What do we Think?

We advised in our pre-election notes Do Elections Matter?: Focus on Policy NOT Politics, that the elections are a bigger political than economic event and what matters is how it impacts the economic cycle. We advised to buy the dips ahead and fade any dollar strength as historically equity markets have a moderate correction into elections and rebound afterwards, no matter which party is elected as uncertainty dissipates. We had two separate corrections which happened in September and the week before the elections due to the European second wave. In addition, we highlighted that volatility was running 50% above normal levels due to short-term election uncertainty and Covid-19 and that volatility could fall in equity and FX markets after the election. 

The market reaction played out in this exact direction last week. The S&P 500 volatility index (VIX) fell 40% from 41 to 25 (still high historically) and over the week markets rallied with the S&P 500 +7%, Euro Stoxx 50 +8% (+10% in USD), MSCI China Index +6% and Gold +4%. FX volatilities also dropped, and the Dollar index weakened to two year lows near the September critical levels. Interestingly, 10-year Treasury yields fell 5 bps on dimming fiscal stimulus expectations, but not as much as expected after Friday’s recovery. In the medium term, we expect higher yields as the US and global economies recover next year.

The market narrative is now shifting to the positives:

(1) Election event risk is dissipating but we await “official” confirmation.

(2) A presently divided Congress means: (a) less fiscal stimulus, (b) no major increase in taxes, and (c) no major changes in regulation as witnessed by the rally in technology and health-care sectors post-election.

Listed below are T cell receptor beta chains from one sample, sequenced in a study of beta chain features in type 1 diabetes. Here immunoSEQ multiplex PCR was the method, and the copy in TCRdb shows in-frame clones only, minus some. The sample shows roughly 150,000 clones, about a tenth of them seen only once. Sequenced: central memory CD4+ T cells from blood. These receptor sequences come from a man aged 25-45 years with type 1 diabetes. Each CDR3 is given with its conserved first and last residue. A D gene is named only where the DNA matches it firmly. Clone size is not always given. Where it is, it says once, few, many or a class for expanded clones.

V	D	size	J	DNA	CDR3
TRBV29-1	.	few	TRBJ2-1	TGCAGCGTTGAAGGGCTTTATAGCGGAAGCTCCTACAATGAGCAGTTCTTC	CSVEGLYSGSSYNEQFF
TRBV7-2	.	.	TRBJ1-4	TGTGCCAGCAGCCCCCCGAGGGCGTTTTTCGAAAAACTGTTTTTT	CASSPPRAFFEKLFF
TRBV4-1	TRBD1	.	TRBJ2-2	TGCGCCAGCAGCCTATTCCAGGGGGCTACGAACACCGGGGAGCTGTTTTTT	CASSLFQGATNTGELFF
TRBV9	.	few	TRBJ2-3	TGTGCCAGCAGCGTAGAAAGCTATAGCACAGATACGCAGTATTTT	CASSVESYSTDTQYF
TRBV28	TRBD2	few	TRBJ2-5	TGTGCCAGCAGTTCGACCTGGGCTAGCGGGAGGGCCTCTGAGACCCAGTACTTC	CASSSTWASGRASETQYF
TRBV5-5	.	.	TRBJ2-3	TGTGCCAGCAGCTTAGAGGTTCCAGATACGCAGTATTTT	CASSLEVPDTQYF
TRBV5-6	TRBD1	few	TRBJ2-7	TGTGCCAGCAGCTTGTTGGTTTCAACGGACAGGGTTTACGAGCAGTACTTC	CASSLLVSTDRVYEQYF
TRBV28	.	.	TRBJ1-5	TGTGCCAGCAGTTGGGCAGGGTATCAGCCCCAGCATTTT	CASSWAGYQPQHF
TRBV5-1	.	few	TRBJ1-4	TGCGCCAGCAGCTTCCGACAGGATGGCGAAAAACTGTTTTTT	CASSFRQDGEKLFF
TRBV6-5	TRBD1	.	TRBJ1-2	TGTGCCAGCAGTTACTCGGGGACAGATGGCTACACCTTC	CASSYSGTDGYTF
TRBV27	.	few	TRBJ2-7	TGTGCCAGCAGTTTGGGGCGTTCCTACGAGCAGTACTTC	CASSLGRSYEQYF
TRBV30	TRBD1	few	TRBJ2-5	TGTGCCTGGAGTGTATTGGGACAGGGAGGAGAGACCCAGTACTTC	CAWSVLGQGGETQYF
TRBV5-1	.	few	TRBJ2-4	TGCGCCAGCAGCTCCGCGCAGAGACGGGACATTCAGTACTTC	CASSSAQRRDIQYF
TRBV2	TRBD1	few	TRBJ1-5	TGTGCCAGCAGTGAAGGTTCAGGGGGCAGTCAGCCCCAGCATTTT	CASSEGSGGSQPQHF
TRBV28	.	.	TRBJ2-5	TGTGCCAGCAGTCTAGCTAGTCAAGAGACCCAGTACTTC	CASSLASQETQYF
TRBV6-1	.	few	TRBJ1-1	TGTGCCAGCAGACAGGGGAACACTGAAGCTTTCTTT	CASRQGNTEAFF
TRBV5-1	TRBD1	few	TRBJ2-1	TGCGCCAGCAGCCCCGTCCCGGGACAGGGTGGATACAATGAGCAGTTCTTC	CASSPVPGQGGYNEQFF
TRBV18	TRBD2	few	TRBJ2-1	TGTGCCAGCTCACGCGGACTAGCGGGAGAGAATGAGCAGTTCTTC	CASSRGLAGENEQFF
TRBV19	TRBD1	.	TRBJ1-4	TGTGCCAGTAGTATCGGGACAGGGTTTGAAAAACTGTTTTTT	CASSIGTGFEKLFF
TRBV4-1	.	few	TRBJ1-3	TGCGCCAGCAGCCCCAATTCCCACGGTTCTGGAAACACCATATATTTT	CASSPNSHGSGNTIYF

(3) Gridlock = Goldilocks. The pressure on monetary stimulus could grow in December on the global central banks given the second wave in Europe and North America. Remember the virus appears to thrive in cold temperatures as earlier in the year, the breakouts in meat packing plants.

(4) Progress on Vaccines will be critical to the pace of reopening and the global economy in 2021. In particular, to the cyclical sectors of the market, and the medium term path of bond yields.

We remain overweight equities, investment grade corporate bonds, and gold, while remaining cautious on the dollar in general.

Reading the Tea Leaves: US post-election issues to watch include discussion on key cabinet posts which will be closely scrutinized by Wall Street who will be judging the trade-off between moderate Democrats vs more progressive Democrat candidates which may have trouble being approved by a potential Republican Senate. Finally, markets will be sensitive to any comments on trade if the change leads to a moderately more positive outlook on global trade with lower risk premia which is a positive for EM Asia.